Dr. Alexandros Antoniou, Lecturer in Media Law, University of Essex
On 7 December 2020, Ofcom, the UK’s communications regulator, found that The Family Programme, a live radio broadcast, featured potentially harmful statements about the COVID-19 pandemic without adequate protection for listeners.
The regulator currently prioritises cases linked to the coronavirus where programmes may have helped spread misinformation or included misleading material about the illness and public policy in relation to it. The Family Programme is broadcast every Sunday on New Style Radio 98.7 FM, which is a community radio station providing a service for Afro-Caribbean communities in Birmingham. The licensee for this service is the Afro-Caribbean Millennium Centre (ACMC).
During the programme, a number of “highly contentious, unevidenced conspiracy theories about the coronavirus” were set out. In its ruling, Ofcom highlighted controversial allegations that wearing face masks can “cause serious neurological and respiratory damage”, as well as suggestions that Bill Gates intended to reduce the world population, and mark and control 7 billion humans through vaccination. At the time of the broadcast, human and clinical trials were ongoing around the world to develop and deploy an effective vaccine, which is recognised by the scientific and medical community (and endorsed by the World Health Organisation) as the key to controlling and potentially defeating the COVID-19 pandemic. Ofcom was particularly concerned that such unsubstantiated claims would cause harm to listeners by undermining confidence in any future roll-out of a vaccination programme.
The presenter, Simon Solomon, referred to the crisis as an orchestrated “plan-demic” linked to the roll-out of 5G, and repeated without challenge throughout the programme the suggestion that “government and WHO policies are deliberately aimed at killing people.” Much of the discussion centred around a document written and a video presented by conspiracy theorist Claire Edwards, both of which have been discredited by fact-checking initiatives or trustworthy media organisations. Ofcom expressed serious concerns that such allegations could lead listeners to disregard public authorities’ advice and the social distancing measures intended to protect public health (especially at a time when coronavirus cases were rising and the government had just announced a second national lockdown in England).
The regulator rejected the presenter’s arguments that he had not endorsed Claire Edwards’ claims. In its view, the presenter had increased the potential for harm by lending the contents of those claims further credibility and adding greater weight: “listeners would have been left in no doubt that the presenter supported the contents of Ms. Edwards’ documents.” ACMC accepted the regulator’s findings and mentioned in its response that, as Mr. Solomon was a “very experienced” presenter, they “could not have possibly envisaged” that he would present a programme containing potentially harmful material. The licensee also stated that The Family Programme broadcast at issue could be seen as an “aberration” and believed that it constituted an “exception” to their normal high standards of professionalism.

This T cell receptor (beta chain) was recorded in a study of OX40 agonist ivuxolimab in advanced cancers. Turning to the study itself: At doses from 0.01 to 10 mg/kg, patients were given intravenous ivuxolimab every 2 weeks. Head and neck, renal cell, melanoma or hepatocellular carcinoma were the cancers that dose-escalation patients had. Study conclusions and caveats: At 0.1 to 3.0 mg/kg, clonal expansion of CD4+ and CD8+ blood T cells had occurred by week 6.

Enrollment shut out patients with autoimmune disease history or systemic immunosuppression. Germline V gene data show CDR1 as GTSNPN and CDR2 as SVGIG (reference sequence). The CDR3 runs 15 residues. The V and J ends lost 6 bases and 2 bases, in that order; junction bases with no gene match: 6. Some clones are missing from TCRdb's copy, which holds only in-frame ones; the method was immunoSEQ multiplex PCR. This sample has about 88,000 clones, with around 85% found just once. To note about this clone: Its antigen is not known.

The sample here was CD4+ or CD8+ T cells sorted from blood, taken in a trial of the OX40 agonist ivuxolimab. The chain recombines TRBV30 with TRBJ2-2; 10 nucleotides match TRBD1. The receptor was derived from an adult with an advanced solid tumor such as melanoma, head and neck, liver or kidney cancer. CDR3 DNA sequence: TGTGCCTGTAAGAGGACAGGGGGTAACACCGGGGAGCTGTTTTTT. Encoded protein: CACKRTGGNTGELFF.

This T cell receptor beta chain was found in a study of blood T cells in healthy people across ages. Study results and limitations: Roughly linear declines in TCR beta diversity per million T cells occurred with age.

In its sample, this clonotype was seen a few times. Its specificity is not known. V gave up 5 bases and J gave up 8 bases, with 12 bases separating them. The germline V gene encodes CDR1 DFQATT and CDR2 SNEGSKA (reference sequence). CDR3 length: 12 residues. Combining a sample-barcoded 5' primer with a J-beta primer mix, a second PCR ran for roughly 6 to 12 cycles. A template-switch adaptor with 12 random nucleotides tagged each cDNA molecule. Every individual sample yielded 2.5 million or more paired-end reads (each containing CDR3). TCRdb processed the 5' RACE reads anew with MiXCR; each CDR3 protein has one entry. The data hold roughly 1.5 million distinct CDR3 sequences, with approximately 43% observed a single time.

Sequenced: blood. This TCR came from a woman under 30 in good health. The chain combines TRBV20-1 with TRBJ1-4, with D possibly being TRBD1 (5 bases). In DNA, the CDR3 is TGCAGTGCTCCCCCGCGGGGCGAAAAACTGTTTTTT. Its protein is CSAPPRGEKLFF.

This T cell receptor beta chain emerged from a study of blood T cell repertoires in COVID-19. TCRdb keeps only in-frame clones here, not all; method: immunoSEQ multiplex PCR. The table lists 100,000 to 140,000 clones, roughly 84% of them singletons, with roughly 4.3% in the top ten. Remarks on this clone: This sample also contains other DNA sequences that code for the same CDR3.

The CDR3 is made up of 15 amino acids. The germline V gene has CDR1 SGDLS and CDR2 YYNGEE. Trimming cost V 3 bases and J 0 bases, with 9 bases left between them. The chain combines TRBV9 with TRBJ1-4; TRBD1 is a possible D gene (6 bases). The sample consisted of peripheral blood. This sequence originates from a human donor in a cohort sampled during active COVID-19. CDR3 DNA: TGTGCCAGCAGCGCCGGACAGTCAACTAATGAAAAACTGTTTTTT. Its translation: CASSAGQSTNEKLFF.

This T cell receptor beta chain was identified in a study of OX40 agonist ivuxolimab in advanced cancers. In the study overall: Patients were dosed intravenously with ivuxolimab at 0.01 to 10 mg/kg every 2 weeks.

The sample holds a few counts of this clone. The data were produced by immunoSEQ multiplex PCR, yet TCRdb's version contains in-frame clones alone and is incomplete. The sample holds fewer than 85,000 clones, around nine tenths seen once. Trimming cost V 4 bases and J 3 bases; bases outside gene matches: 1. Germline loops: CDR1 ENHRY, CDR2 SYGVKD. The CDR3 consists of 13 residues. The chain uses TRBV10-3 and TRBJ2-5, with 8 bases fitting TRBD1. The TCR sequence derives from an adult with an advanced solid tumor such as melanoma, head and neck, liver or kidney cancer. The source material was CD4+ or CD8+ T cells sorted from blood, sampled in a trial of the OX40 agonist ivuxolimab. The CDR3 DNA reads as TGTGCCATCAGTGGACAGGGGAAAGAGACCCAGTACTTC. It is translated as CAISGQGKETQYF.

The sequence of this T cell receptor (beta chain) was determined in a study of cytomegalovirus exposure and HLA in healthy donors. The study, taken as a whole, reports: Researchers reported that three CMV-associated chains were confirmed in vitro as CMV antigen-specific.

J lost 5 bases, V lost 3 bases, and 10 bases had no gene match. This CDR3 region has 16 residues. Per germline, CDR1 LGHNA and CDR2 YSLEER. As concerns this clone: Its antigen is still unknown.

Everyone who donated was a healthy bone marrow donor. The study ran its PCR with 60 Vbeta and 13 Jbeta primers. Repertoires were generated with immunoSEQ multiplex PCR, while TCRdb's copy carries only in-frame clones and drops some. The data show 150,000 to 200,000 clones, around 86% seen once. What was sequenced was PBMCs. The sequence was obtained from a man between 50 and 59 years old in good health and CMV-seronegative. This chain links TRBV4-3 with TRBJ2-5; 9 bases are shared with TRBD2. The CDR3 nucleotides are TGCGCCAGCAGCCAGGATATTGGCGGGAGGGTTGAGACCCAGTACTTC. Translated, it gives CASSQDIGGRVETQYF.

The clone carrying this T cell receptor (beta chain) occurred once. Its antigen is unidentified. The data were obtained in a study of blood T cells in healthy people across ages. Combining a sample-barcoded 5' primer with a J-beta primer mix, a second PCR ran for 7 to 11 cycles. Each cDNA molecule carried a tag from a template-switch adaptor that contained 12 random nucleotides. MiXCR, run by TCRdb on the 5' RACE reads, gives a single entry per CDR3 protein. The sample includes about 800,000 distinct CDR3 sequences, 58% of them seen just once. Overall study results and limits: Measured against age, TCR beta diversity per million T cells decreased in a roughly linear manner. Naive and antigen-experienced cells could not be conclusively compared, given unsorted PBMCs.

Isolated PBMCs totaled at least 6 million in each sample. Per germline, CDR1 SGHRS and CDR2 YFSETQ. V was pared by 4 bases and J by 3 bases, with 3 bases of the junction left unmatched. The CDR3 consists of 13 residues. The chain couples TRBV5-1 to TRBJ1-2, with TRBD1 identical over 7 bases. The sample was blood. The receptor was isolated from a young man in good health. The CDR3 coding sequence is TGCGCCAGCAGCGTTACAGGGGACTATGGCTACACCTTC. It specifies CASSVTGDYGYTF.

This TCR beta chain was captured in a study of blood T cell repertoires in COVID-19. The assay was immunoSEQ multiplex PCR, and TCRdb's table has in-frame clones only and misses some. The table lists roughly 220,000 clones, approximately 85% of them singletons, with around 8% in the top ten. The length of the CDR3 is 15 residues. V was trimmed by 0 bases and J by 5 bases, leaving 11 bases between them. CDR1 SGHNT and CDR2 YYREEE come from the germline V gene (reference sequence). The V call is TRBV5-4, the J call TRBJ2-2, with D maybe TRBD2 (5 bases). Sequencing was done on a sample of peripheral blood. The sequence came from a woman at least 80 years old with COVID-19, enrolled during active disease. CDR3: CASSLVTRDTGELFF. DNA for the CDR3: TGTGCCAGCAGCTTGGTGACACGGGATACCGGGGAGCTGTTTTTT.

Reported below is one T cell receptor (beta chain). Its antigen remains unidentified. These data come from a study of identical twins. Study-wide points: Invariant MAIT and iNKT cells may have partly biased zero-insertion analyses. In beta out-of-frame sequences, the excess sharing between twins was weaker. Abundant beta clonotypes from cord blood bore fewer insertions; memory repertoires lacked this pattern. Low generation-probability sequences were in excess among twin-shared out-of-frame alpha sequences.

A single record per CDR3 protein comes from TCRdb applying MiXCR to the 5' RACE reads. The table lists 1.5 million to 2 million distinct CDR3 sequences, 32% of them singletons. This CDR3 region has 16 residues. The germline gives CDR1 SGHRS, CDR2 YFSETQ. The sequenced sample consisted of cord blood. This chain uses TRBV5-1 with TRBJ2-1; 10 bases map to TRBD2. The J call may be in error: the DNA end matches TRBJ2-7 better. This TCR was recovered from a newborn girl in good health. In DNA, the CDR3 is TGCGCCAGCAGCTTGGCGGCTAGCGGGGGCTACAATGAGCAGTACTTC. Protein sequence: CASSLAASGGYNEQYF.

In considering whether ACMC had provided listeners with “adequate protection” from this potentially harmful material (as Rule 2.1 of the Ofcom Broadcasting Code requires), Ofcom ruled that the disclaimer given by the presenter at the beginning of the programme had the potential to compound the potential harm to members of the public: “Rather than provide a warning about the unsubstantiated and controversial nature of the conspiracy theories put forward in the programme, in our view [the disclaimer] denigrated listeners who did not subscribe to them and cast doubt on the veracity of mainstream and credible sources of information about the coronavirus pandemic.” Moreover, according to Ofcom, Mr. Solomon had presented highly contentious claims as unequivocal facts and uncritically guided listeners to use the programme as the basis for their research.
Ofcom considered the steps ACMC had taken to mitigate the potential for harm following the broadcast of the programme; these were the suspension of the programme and its presenter, as well as the broadcast of “a special programme” about the coronavirus, which was aired on 15 November 2020 at the same time as the original programme and which “comprehensively refuted all the conspiracy theories” included in the initial broadcast.
The regulator emphasised that broadcasting views which question official authorities on public health information is not in principle prohibited and acknowledged the presenter’s right to discuss contentious viewpoints. However, in doing so, broadcasters must ensure compliance with the Code. Despite the actions taken by the licensee, the regulator was of the opinion that there were not sufficient measures in place to ensure that listeners were protected from the inclusion of “potentially extremely harmful material” in this programme, which was broadcast for two hours “without sufficient warnings, context or challenge during a public health crisis.”
As a result, Ofcom found that New Style Radio had committed a serious breach of the Broadcasting Code and directed the station to broadcast a summary of its ruling. The regulator has yet to give a final verdict regarding a suitable sanction, which could determine whether Solomon shall continue on the station as a presenter.
This article originally appeared on the IRIS Merlin legal database and is reproduced here with permission and thanks.